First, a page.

The Santa Question!
I was recently asked to provide some expert comment on the issue of parents being worried that their children will be disappointed at Christmas time. The cost of living crisis has made Christmas harder every year, which is so hard for parents who want to give their kids everything, but just can't afford it.
This is a highly sensitive and emotional area, and unfortunately Christmas is rife with inequality which the enthusiastic marketing rarely acknowledges. Social media for millennial parents has also made these inequalities feel more profound. So, my point is, that this is a hard topic to answer simply and quickly, but I will give you my take on this.
First of all, let's take a step back from this for a moment. Are you still spinning the "Santa myth"? Are you as a family still collectively pretending to believe in the man in the red suit? If so, it might be time to ditch the charade! I am a massive lover of all things Christmas, Old Saint Nick included, but unfortunately for younger children perpetuating this myth can lead to all kinds of doubt, confusion, and disappointment.
Why would Santa bring one child so much, but bring so little to another? To be honest, by the time your child has started to notice these inequalities, and be affected by peer pressure, they have probably already heard the news at school that Santa is actually your Mum and Dad (usually around the age of 5). Send Santa to the realms of fairytale magic with witches, fairies and mermaids, and be a little more honest with your child.
And please remember that Christmas isn't all about presents (and these are often the things that children remember least). Christmas is about spending time with family, cooking seasonal foods, decorating your home, giving to those less fortunate, and hearing about the origins of this time of year.
I always advocate for the telling of ALL the Christmas stories - the pagan celebration of Yule, the birth of baby Jesus in the manger, and the adventures of Saint Nick. These are stories of birth, renewal, hope, and giving - and surely much better that a cheap disposable plastic gift?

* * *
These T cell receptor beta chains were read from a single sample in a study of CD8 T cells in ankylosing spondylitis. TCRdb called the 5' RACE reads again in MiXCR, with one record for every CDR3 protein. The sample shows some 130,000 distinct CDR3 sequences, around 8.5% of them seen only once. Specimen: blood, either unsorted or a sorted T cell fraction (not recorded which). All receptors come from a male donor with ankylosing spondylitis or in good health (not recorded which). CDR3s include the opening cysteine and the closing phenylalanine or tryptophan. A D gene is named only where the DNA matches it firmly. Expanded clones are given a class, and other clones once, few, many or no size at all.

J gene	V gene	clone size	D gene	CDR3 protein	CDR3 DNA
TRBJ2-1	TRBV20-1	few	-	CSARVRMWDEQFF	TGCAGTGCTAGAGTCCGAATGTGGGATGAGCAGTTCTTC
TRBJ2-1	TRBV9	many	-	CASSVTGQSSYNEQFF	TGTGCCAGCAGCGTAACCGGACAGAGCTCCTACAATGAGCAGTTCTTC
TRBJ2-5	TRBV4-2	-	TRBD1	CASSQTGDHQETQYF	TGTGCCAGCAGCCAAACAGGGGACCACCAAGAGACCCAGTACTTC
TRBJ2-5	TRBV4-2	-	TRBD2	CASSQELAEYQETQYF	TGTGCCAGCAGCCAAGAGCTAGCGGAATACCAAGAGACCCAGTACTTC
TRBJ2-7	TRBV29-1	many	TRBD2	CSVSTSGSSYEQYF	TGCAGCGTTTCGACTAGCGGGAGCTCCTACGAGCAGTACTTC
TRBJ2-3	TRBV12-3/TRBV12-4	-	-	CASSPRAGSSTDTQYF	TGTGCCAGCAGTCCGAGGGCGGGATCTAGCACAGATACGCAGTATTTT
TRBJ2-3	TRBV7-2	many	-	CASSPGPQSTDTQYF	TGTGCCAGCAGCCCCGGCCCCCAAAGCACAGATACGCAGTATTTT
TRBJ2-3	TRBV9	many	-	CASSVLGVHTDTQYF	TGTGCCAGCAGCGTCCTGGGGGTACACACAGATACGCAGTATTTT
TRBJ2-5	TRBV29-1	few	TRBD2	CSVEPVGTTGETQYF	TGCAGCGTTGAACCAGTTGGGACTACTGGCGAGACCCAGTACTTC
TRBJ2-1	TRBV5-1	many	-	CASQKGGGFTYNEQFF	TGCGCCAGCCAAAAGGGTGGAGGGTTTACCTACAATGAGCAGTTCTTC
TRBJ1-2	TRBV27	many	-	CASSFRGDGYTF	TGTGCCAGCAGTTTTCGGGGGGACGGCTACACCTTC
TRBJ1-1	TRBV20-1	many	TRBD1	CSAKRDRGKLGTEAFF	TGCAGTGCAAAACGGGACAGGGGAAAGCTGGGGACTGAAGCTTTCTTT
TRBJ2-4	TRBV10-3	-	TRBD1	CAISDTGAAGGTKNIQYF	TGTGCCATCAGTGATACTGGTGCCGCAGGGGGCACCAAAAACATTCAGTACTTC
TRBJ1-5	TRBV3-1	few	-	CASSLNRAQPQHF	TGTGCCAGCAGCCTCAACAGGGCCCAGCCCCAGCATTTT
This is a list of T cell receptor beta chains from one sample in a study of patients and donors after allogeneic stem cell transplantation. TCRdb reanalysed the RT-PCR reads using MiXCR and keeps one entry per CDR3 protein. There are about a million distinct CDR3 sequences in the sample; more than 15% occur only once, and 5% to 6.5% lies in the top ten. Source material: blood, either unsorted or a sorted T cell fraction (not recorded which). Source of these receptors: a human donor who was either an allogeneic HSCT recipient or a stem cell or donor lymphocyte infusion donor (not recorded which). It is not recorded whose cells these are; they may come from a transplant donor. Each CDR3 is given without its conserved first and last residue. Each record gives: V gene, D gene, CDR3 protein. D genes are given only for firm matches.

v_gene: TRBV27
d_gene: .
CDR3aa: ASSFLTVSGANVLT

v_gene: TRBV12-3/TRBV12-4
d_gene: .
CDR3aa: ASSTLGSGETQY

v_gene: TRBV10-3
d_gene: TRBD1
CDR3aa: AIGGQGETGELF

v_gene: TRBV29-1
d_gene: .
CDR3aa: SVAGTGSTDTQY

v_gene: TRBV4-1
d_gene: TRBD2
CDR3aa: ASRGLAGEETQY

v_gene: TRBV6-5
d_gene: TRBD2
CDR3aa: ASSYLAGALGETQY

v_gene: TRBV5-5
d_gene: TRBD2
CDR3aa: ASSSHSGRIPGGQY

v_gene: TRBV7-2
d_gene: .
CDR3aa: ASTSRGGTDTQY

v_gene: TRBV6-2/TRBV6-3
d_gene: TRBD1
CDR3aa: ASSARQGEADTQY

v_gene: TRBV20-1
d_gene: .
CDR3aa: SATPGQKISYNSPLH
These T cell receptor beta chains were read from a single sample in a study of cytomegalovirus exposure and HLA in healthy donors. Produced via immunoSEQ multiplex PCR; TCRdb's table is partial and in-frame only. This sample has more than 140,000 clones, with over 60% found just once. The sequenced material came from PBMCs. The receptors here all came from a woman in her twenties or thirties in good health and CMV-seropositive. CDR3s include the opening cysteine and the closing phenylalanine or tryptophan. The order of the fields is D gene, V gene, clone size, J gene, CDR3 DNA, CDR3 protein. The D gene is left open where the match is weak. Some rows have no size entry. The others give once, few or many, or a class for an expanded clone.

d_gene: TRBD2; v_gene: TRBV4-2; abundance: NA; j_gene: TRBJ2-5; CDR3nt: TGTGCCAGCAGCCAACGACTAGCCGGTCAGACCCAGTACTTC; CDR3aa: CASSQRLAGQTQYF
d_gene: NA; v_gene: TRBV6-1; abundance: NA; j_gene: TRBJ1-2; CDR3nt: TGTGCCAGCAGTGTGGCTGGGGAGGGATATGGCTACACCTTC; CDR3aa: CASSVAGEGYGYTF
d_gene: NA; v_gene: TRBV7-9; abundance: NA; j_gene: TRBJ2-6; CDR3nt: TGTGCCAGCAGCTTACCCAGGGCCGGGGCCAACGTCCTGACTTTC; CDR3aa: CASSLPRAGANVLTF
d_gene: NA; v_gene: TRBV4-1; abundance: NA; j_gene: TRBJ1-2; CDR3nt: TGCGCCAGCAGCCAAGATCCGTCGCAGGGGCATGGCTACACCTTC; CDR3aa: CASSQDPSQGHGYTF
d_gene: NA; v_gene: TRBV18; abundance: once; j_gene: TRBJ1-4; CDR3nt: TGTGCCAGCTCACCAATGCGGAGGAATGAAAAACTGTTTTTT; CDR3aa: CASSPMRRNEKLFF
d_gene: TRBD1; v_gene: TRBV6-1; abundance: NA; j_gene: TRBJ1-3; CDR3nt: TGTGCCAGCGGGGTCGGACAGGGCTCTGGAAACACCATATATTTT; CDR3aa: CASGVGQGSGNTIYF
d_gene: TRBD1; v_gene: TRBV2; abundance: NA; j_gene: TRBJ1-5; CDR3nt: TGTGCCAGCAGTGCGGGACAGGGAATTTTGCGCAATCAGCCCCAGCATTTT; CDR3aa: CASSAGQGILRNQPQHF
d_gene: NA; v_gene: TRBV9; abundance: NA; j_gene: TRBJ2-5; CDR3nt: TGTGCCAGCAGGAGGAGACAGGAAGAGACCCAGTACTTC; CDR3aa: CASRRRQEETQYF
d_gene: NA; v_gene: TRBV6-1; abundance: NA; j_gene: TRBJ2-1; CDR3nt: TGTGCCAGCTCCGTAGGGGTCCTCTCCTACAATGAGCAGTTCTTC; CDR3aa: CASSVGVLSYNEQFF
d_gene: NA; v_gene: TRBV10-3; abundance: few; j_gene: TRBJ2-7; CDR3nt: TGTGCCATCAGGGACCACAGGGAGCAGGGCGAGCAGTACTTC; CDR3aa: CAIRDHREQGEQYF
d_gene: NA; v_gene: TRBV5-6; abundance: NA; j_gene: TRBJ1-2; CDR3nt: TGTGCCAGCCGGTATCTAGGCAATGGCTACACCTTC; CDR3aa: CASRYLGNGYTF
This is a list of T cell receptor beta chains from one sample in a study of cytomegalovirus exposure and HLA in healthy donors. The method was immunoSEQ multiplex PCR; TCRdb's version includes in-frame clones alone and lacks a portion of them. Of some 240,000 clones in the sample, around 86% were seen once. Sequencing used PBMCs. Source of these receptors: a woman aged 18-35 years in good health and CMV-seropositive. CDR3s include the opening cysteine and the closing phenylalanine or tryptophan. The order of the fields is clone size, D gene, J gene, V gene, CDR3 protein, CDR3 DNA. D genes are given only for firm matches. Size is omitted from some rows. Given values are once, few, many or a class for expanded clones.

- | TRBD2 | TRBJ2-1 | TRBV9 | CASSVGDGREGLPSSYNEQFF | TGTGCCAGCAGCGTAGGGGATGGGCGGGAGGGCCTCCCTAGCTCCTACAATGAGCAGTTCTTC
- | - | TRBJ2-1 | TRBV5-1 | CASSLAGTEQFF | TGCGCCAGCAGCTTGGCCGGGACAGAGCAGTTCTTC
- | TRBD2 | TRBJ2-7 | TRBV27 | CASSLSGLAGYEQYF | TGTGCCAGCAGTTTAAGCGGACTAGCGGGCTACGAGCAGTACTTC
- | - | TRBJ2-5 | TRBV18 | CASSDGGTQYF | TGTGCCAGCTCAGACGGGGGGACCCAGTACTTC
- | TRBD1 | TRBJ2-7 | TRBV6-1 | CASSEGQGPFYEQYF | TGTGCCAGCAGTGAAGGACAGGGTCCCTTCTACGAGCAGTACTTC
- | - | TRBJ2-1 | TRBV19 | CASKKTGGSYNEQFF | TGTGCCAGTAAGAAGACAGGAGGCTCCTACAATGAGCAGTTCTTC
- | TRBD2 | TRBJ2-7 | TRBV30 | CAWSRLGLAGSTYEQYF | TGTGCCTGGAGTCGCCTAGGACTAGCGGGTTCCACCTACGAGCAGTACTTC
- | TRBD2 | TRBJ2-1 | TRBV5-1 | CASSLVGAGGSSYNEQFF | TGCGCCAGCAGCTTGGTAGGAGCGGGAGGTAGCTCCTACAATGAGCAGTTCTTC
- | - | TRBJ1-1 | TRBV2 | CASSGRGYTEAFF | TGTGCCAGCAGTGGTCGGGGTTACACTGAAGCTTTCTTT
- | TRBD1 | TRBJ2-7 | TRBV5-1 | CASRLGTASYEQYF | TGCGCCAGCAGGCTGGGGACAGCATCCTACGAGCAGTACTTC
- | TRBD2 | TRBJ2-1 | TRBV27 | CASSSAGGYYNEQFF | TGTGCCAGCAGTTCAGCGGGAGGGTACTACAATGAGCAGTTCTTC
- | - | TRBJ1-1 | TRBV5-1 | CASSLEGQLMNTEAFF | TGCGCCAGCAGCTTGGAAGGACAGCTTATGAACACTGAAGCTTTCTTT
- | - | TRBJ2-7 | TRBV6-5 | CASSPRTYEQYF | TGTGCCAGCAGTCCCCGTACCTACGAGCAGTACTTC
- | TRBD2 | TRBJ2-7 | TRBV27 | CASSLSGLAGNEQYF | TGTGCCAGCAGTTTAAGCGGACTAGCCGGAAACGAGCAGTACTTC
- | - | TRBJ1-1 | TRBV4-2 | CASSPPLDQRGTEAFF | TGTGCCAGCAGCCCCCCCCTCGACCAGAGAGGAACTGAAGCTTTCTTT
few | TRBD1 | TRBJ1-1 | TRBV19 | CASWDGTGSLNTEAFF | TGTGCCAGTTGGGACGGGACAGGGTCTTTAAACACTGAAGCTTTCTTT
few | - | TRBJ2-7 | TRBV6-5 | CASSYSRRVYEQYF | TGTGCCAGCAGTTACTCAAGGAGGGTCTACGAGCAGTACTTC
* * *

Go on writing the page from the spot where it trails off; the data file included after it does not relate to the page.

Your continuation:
There is nothing wrong with honestly and simply communicating to children the fact that toys and gifts are expensive, and as a family you are unable to afford the larger items. Children are very resilient, and are able to understand the realities of life. Give them autonomy over their understanding of the world. Incentivise your child to grasp the idea of saving up for something special by giving them a small amount of pocket money in exchange for chores, or starting a savings account in their name. These are excellent life skills, and it is never too early to start.
If you have managed to incorporate some of the above ideas into you family life, you are laying the foundations for your child to be able to understand the WHY behind these inequalities. But they still might sting a little. Validate your child's feelings of disappointment and envy, these are true feelings and should be accepted. But perhaps take some time to teach your family about helping those even less fortunate - donating food and gifts to those in need, and perhaps volunteering at a homeless shelter or similar over the Christmas period. Philanthropy can be the most rewarding gift of all.
Concerned about this inequality and FOMO having a negative effect on your child's wellbeing? Wondering how best to support them emotionally? The best ways to support any child through any challenging time are always: spending some extra time with them, giving them some extra care and love, and to be patient and understanding in the face of any unusual outbursts or emotions meltdowns.
And what about that extreme feeling of parental guilt? Well, all I can say is "Presence not presents"! Its an old one but a good one. Chidlren value your time with them and the experiences you enjoy together as a family far more than any toys, books or games. Which to be honest, most children have far too many of anyway, and hardly ever play with! We live in a society of massive over-consumption! But there are other ways to improve your mindset and feelings - spirituality, mindfulness, and talking things through with good friends and loved-ones are often the best medicine!
Want more like this? Visit the rest of my blog to learn more about fussy eaters, screen time, getting a pet, gift-giving for new parents, and advice from my pre- and post-natal nutritionist, my midwife extraordinaire, and my thoughts on planning the perfect playroom.
And visit the rest of my website to find out how to empower your parenting by booking your first coaching session with me!